15. MichaelHeller

Posts: 2734; Member since: May 26, 2011

I'd say a converged phone/desktop system is better than a dual boot option. The hands-on that I've seen actually looks really good. There is definitely optimization to be done, but the OS itself looks pretty complete. Now, it's just a matter of getting apps on it.

39. gwuhua1984

Posts: 1237; Member since: Mar 06, 2012

Just saw their web site information on Android to Ubuntu. Integrating Ubuntu to Android sound good.

42. Aeires unregistered

I was more interested in using Android for phone purposes but having the ability to dock it with a monitor to use the Ubuntu resources. Main reason I was hoping the Padfone would come to T-Mobile, the docking ability is a big advantage.

54. MichaelHeller

Posts: 2734; Member since: May 26, 2011

Ubuntu for Android will still exist for users like you.

64. Dr.Phil

Posts: 2340; Member since: Feb 14, 2011

Michael, wouldn't this be the same as the Meego OS where you could port Android apps over? If that's the case then the apps you have come to know in Android should be able to work on Ubuntu as well. Also, with the Tizen and Firefox OS' coming out, those applications may be able to be used on this OS as well. At least that's what I would think.

67. MichaelHeller

Posts: 2734; Member since: May 26, 2011

Certainly didn't help Meego all that much. Microsoft also offered an easy way to port Android apps to WP and that didn't really work all that well. Native development is always better.

69. Dr.Phil

Posts: 2340; Member since: Feb 14, 2011

Well, the problem with Meego was Nokia dropping it without giving it much of a chance and going straight to Windows Phone. So, I wouldn't really say that the app development was the problem with Meego, but instead it was the lack of support from a hardware developer. I would look towards the success or failure of Tizen as a real indicator of what Meego could have been since it seems that Samsung and Intel are committed to the platform. Also, the "easy way to port" Android apps to Windows Phone was found out to be not that easy just because of how different the two OS' APIs were. I would think that Android, Ubuntu, and Tizen would have such similar APIs that this wouldn't be a problem.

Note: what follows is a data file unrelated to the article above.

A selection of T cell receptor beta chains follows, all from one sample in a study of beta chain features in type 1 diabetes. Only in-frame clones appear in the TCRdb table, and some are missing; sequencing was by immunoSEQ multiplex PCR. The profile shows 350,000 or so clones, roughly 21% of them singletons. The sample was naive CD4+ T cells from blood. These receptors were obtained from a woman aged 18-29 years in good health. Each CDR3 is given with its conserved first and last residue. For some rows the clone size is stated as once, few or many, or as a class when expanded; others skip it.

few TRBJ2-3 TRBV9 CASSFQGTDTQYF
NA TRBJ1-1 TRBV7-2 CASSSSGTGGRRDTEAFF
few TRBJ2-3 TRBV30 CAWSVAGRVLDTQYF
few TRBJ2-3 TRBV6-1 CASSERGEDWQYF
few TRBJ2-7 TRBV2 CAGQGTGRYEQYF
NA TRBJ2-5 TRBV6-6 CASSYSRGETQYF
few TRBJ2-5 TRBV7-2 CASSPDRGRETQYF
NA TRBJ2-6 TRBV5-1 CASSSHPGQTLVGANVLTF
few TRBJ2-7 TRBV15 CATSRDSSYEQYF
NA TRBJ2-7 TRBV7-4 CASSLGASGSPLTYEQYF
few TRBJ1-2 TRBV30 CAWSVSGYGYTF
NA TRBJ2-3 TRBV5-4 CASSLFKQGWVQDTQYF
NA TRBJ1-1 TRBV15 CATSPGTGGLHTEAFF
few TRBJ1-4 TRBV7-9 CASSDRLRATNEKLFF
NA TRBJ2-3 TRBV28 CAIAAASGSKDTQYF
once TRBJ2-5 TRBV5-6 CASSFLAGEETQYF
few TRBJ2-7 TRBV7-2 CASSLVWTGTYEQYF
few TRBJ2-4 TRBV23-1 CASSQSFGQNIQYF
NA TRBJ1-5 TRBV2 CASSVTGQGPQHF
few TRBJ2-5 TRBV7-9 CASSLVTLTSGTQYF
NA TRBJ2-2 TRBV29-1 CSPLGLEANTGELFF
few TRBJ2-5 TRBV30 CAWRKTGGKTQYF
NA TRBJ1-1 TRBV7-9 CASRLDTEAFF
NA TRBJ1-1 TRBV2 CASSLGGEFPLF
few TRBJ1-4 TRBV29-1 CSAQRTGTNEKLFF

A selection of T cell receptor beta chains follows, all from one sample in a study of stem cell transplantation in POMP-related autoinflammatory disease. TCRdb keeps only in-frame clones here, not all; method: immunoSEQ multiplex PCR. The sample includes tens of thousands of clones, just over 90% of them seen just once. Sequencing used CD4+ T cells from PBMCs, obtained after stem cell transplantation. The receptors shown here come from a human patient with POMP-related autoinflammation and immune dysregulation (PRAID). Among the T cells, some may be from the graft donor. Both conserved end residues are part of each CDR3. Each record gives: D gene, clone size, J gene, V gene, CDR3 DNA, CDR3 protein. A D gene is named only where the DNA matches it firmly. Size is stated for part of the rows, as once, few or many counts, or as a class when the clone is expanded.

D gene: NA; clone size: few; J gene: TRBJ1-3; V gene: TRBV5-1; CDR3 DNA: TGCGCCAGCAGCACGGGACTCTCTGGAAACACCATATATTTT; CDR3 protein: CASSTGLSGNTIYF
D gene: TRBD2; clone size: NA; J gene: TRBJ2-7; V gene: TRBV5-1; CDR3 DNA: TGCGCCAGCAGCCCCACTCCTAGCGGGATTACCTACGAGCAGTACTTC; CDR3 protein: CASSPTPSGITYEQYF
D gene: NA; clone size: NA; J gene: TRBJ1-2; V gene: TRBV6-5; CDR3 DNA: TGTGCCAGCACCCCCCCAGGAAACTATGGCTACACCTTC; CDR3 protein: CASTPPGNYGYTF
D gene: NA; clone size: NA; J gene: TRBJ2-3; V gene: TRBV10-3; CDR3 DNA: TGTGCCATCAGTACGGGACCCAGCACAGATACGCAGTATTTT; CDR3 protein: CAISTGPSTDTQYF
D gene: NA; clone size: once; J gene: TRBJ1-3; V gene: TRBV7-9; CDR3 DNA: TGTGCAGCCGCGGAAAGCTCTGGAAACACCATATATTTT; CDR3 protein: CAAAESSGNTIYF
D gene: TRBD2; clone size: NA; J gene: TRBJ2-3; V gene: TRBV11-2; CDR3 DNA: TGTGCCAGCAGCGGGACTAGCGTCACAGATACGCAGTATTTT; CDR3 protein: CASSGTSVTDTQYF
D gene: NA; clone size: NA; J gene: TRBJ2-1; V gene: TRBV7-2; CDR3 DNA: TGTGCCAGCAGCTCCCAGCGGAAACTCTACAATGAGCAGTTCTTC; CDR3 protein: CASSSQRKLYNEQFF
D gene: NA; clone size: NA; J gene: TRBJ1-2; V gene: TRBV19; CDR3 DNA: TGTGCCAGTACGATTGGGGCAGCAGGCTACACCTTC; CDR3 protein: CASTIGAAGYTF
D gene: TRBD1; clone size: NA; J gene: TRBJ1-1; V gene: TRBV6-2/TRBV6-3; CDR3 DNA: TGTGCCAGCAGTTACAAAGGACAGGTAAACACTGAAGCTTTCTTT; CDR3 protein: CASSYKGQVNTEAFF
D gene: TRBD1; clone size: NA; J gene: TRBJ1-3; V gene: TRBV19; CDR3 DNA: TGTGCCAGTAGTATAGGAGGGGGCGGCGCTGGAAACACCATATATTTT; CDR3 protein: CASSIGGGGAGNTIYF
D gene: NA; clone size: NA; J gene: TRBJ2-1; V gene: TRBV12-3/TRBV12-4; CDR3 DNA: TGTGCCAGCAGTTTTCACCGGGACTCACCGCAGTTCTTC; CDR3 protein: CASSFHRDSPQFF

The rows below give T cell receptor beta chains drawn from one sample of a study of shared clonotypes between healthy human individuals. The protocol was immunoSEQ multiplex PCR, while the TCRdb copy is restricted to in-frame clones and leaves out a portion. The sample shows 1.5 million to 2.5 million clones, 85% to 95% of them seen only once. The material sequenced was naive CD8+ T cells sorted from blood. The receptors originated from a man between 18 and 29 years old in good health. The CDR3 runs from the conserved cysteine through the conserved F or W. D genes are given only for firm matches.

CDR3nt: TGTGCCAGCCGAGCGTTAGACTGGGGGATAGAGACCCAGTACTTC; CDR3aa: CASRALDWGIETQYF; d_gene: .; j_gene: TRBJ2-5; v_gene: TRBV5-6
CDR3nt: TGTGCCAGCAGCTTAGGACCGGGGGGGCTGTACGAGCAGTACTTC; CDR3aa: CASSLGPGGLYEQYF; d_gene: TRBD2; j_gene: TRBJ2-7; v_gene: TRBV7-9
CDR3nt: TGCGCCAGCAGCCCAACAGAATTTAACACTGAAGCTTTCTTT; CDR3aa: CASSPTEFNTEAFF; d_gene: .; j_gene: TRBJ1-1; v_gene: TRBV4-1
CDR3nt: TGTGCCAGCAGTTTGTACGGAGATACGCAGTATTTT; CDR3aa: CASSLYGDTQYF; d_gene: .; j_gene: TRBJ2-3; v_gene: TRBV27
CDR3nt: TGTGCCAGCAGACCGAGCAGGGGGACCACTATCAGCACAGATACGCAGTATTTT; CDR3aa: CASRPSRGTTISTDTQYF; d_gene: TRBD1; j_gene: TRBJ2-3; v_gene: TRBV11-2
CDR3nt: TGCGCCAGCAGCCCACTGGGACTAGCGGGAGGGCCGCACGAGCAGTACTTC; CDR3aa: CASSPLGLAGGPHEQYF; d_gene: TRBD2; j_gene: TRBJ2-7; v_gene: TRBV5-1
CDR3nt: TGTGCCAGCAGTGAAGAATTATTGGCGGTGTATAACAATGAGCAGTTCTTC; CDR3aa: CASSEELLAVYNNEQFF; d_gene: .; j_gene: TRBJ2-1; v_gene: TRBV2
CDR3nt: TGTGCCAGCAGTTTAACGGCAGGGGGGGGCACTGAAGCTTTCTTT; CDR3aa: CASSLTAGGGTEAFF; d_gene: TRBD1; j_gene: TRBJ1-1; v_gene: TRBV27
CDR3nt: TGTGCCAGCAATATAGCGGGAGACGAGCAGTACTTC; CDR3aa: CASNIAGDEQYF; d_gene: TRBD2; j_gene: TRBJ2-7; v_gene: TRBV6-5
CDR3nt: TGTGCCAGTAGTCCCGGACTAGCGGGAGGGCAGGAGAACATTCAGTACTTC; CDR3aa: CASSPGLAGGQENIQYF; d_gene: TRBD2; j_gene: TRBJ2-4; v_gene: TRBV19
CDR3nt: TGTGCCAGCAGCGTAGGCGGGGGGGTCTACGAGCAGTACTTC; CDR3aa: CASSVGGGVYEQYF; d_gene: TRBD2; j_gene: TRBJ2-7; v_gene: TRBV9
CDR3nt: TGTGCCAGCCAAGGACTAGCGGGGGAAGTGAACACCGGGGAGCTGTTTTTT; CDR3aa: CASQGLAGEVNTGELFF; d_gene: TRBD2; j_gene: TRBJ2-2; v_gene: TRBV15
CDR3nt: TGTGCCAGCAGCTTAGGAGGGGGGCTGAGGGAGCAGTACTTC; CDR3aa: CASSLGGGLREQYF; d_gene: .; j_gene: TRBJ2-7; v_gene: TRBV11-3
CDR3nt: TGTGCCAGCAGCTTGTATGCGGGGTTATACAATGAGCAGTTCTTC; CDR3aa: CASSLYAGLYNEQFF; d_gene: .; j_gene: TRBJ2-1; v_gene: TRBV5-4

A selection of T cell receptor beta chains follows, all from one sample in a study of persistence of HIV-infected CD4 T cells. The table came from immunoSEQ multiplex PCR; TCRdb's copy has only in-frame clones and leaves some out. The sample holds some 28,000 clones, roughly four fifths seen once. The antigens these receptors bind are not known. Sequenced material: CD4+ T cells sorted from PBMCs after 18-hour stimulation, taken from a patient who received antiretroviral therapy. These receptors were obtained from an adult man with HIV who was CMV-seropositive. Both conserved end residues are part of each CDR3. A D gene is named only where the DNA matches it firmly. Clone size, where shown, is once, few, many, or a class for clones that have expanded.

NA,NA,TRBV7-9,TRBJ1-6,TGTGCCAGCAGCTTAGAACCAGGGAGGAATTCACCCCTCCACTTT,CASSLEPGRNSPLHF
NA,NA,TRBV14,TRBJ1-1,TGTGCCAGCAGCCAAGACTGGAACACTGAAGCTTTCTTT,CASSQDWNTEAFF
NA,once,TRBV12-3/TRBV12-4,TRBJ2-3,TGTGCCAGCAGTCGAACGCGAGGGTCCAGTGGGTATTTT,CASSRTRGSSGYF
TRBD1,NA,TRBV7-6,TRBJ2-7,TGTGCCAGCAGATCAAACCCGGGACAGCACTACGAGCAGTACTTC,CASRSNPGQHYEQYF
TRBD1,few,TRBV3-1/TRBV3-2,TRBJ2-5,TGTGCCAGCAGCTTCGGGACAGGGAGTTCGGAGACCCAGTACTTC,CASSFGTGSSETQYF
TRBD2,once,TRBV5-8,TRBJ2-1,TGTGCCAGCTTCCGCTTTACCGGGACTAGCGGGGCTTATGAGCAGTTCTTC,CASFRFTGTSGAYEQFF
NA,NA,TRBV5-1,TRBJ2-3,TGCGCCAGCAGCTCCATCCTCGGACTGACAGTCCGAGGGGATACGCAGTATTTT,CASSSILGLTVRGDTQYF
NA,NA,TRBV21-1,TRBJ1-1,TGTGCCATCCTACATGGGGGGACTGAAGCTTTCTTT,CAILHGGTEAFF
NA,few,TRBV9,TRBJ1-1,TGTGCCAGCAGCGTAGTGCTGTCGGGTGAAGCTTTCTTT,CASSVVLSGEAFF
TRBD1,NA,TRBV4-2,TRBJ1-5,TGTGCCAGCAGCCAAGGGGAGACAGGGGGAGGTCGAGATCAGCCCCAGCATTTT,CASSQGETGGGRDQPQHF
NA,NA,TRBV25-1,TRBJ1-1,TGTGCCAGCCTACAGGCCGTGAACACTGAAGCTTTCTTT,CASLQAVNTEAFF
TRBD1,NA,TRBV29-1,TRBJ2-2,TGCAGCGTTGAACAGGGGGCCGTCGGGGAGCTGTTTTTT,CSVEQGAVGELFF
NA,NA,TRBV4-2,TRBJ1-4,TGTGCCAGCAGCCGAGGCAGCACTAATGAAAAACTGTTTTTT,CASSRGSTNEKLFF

72. saied

Posts: 10; Member since: Dec 28, 2012

Correct me if I'm wrong but "Ubuntu on android" had access to android apps quite natively BTW is that now scrapped?

80. MichaelHeller

Posts: 2734; Member since: May 26, 2011

Ubuntu for Android will still exist. Shuttleworth is hoping that will help people get used to the idea of converging mobile and traditional PCs before Ubuntu phones come out.

23. hellt1M

Posts: 20; Member since: Oct 10, 2012

they said canonical will be releasing an image of this beast within the next few weeks! :D

24. MichaelHeller

Posts: 2734; Member since: May 26, 2011

Yes sir, and I'm loading it on my old Galaxy Nexus the minute it happens!

4. bxbomber718

Posts: 15; Member since: Dec 13, 2010

Wow...I'm impressed. Now only if I can get that on my Nexus 4....

5. saied

Posts: 10; Member since: Dec 28, 2012

Can it run programs compiled for Debian?

18. MichaelHeller

Posts: 2734; Member since: May 26, 2011

I'm wondering the same, but given that the plan is to make Ubuntu 14.04 universal, and to use the Ubuntu Software Centre, I'm going to assume that the answer is yes.

44. shuaibhere

Posts: 1986; Member since: Jul 07, 2012

Then I'm leaving android for this...don't get me wrong guys...I still love android..but I can't afford to buy two smartphones at a time..

6. Synack

Posts: 688; Member since: Jul 05, 2011

Make this run on the iPhone6 lol. That way people can finally have a good OS to go along with the only 2 good things the iPhone has; camera and battery life.

11. nwright94 unregistered

Their gpu and CPU is great too, still matching and even beating current high end phones. I would LOVE this OS on my 5.

22. hellt1M

Posts: 20; Member since: Oct 10, 2012

go away...

30. nwright94 unregistered

For posting facts? I'm really hating how this website is becoming an android only website, you guys don't accept people with different OS preferences. There's this wonderful website called androidcentral.com where you won't have to see comments from windows phone, iPhone, or blackberry users. If you hold so much animosity against non android users, why do you even go on a website that reports a variety of news? So how about you go away.

50. ama3654

Posts: 295; Member since: Nov 27, 2012

Yeah with a less than HD display and 4 inch screen

51. PhoneArenaUser

Posts: 5498; Member since: Aug 05, 2011

"I would LOVE this OS on my 5." You can be sure in 100% that Apple won't allow it! Also why you want to use Ubuntu Phone OS instead instead of iOS, unhappy with iOS?

52. nwright94 unregistered

It's not that I'm unhappy, it gets the job done, but it's a bit stale. This looks very fresh and while I don't hate it and bash on it, I'm not a fan of android, it's just not my cup or tea. And I know apple wouldn't allow it, just wishful thinking :)

53. nwright94 unregistered

Not all iPhone users think everything about it is perfect. I've just gotten my second replacement for a bad power button. Being away from home in college, FaceTime and iMessage are a big help with staying in touch with my parents so that's my main reason of using it.

55. PhoneArenaUser

Posts: 5498; Member since: Aug 05, 2011

Ok, I see.

7. chrischau1308

Posts: 53; Member since: Feb 28, 2012

This is absolutely beautiful!!!! OMG, is there any other mobile OS that I miss? Blackberry 10, Android Jelly Bean, Jolla Snailfish, Windows Phone 8, iOS, Symbian, Tizen, Bada, now Ubuntu Phone OS, OMG what else????? This is so exciting !!!!!

8. tigermcm

Posts: 861; Member since: Sep 02, 2009

firefox